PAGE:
SDI Seminar

Speaker: Raj Rajkumar, Carnegie Mellon University

Date: March 4, 1999
Time: Noon
Place: Wean Hall 8220

The QoS-based Resource Allocation Model


Perhaps no other term has been abused more in recent years than the term "quality of service". The "QoS" buzzword is used so broadly and widely in the networking, real-time and telecommunication worlds among others that it almost seems meaningless. In many cases, people use it to mean timeliness of response but also may want to imply other desirable attributes like freedom from jitter, reliable delivery, privacy, etc.

In Q-RAM, the service needs of an application are composed from multiple QoS dimensions such as audio sampling rate, video frame size and end-to-end latencies. In addition, applications (users) must assign utility values to operating points in this multi-dimensional QoS space. These utility functions seem to have a natural property of concavity where additional "quality" along one dimension adds more value with successively diminishing returns. Q-RAM maps these operating points to system resource demands, and allocates available system resources such that the global utility derived by all applications together is maximized. As its foundation, Q-RAM assumes the semantics of an underlying resource kernel which provides resource and timeliness guarantees.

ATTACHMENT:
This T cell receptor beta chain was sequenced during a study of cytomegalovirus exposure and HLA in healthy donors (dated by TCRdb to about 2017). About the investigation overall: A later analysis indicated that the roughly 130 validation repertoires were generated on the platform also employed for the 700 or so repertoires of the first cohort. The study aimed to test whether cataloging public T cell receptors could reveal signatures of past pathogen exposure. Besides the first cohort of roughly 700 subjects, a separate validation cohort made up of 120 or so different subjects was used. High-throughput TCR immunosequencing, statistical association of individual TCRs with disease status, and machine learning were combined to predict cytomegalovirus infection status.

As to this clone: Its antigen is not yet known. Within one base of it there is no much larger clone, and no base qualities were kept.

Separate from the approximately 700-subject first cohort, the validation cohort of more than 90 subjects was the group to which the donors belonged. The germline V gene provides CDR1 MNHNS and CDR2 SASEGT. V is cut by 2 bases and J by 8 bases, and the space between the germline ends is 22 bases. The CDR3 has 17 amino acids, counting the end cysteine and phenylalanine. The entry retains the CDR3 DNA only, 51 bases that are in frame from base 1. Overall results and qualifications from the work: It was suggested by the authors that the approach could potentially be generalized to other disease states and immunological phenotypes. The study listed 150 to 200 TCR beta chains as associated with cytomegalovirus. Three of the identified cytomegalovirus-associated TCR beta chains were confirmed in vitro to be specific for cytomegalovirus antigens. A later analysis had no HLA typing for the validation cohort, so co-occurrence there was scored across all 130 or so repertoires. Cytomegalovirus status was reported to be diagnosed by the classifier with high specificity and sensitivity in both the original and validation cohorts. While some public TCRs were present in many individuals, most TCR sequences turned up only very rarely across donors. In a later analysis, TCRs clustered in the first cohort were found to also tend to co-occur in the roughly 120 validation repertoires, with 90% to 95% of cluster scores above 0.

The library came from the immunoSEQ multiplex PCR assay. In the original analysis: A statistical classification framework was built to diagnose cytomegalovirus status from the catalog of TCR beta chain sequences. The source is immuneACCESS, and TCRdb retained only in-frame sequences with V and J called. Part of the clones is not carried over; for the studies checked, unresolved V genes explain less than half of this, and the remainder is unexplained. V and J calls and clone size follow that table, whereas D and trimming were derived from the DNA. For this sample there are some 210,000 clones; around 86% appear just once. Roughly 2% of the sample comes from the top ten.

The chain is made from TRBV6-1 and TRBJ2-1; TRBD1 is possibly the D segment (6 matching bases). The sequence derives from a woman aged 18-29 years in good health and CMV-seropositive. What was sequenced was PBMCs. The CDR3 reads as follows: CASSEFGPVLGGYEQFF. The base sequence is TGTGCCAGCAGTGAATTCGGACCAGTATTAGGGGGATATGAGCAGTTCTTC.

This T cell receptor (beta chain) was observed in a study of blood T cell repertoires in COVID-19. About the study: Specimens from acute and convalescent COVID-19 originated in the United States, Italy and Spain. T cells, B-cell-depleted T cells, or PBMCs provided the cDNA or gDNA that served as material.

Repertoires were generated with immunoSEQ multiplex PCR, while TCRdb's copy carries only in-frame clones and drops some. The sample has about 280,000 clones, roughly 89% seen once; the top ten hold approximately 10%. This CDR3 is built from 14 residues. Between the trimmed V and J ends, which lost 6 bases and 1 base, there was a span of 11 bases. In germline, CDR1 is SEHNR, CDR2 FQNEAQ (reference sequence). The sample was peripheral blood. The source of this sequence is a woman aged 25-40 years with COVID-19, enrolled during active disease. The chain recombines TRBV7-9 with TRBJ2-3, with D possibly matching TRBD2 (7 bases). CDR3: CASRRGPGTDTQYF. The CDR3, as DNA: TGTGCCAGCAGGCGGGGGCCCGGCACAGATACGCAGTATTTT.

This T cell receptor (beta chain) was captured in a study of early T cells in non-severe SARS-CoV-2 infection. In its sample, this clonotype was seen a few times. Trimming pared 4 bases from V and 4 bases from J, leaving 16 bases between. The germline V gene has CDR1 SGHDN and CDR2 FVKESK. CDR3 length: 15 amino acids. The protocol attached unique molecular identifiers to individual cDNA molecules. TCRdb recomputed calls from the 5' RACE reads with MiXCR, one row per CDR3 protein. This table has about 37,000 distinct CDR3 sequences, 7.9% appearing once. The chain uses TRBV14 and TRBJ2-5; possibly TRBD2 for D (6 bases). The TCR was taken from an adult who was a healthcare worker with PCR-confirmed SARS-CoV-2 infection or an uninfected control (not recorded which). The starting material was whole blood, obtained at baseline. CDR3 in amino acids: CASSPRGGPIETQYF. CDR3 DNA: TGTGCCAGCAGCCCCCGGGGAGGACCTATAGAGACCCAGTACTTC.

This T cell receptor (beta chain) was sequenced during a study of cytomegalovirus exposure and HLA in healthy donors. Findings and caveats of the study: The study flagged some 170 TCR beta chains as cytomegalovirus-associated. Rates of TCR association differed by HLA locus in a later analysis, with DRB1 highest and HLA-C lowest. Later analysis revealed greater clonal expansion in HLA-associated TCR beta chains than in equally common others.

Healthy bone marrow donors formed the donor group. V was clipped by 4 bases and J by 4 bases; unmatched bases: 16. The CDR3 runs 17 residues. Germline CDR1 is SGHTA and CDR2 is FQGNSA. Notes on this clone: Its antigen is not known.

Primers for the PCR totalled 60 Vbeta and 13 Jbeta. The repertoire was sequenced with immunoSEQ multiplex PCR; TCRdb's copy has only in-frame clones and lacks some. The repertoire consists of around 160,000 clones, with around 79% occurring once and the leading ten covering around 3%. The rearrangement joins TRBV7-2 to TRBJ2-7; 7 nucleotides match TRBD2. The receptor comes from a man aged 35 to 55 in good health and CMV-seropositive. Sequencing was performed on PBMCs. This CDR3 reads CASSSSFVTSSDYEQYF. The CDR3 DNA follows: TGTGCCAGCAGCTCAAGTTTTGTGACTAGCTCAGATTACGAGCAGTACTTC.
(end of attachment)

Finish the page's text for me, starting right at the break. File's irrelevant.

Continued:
In this talk, we will summarize some of the key results obtained so far. First, the Q-RAM problem of finding the optimal resource allocation to satisfy multiple QoS dimensions (at least one of which is dependent on another) is NP-hard. However, we have designed a polynomial algorithm which yields a solution within a provably fixed and short distance from the optimal allocation. The global resource allocation problem is further complicated by the fact that different alternatives can be used to satisfy one given operating QoS setpoint (e.g. consume CPU cycles to compress data but save on network bandwidth). This problem can be formulated as a mixed integer programming problem that can be solved efficiently to yield an optimal resource allocation. Finally, we also present the run-times of these optimizations to illustrate how these solutions can be applied in practice and perhaps in real-time. A discrete version of this problem has also recently been formulated and solved by a graduate student, Chen Lee, with very promising results.

This is joint work with Chen Lee, John Lehoczky and Dan Siewiorek carried out in coordination by the "Resource Kernel" and "Amaranth" projects under the DARPA Quorum program.